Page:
Our mission is to become a worldwide reference for education in the field for all professionals involved in the process to disseminate knowledge & skills of Acute Cardiovascular Care.
Our mission is to promote excellence in clinical diagnosis, research, technical development, and education in cardiovascular imaging in Europe.
Our mission is to promote excellence in research, practice, education and policy in cardiovascular health, primary and secondary prevention.
Our mission is to reduce the burden of cardiovascular disease in Europe through percutaneous cardiovascular interventions.
Our mission is to improve the quality of life of the population by reducing the impact of cardiac rhythm disturbances and reduce sudden cardiac death.
Our mission is to improve quality of life and longevity, through better prevention, diagnosis and treatment of heart failure, including the establishment of networks for its management, education and research.
The ESC Working Groups' goal is to stimulate and disseminate scientific knowledge in different fields of cardiology.
The ESC Councils' goal is to share knowledge among medical professionals practising in specific cardiology domains.
OUR MISSION: TO REDUCE THE BURDEN OF CARDIOVASCULAR DISEASE
Dr. Hein Heidbuchel,
Cardiovascular pre-participation screening does not distress professional football players EE Solberg, TH Bjørnstad, TE Andersen, Ø Ekeberg European Journal of Cardiovascular Prevention & Rehabilitation published online 25 May 2011, DOI: 10.1177/1741826711410818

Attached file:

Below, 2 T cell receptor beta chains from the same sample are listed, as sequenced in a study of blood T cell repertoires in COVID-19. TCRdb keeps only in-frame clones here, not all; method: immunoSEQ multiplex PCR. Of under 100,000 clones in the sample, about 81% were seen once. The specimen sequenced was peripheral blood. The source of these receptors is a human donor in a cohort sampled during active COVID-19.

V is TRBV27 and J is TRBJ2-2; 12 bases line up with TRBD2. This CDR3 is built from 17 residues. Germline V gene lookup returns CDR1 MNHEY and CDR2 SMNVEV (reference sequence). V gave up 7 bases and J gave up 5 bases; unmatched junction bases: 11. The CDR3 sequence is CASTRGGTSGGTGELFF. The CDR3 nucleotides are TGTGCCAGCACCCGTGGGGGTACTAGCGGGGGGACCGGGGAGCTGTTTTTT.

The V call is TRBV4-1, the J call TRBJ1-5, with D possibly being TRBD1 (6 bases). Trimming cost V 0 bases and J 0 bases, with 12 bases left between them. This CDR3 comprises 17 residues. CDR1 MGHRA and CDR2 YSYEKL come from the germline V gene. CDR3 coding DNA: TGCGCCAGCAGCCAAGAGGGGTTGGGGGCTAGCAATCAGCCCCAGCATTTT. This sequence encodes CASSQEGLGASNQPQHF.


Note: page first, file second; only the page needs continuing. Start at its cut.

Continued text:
Cardiovascular pre-participation screening of athletes has been debated among physicians and authorities, and various countries have decided whether or not and to which extent screening should be conducted. Athletes’ own view on screening, however, is unknown, perhaps surprisingly because patient autonomy in other areas of medicine is strongly emphasised.
A recently published survey of 441 Norwegian male elite soccer players, conducted in Oslo under the lead of Dr. Erik Solberg, showed 88% were satisfied completing the screening and that they felt safer when they played. Only 16% were afraid that the screening results could have implications for their own health, and 13% were concerned that screening could lead to losing their player license. This concern should be taken seriously in screening settings, and stresses the importance for standardised evaluation and management of relevant findings to reassure the athletic community. Less than 3% were clinically distressed by the screening, as measured by the validated Impact of Event Scale. Since the study was anonymous, with players only identifiable by their team, it was not possible to evaluate whether a prior positive cardiac screening predicted answers to the survey. Given the small numbers of relevant findings with impact on sports participation, if any, this limitation would not have major impact on the overall findings. The study is the first to show unequivocally that the players were positive to screening and would recommend it to other players. Screening did not constitute significant distress to these athletes and the distress argument should no longer be held against screening.
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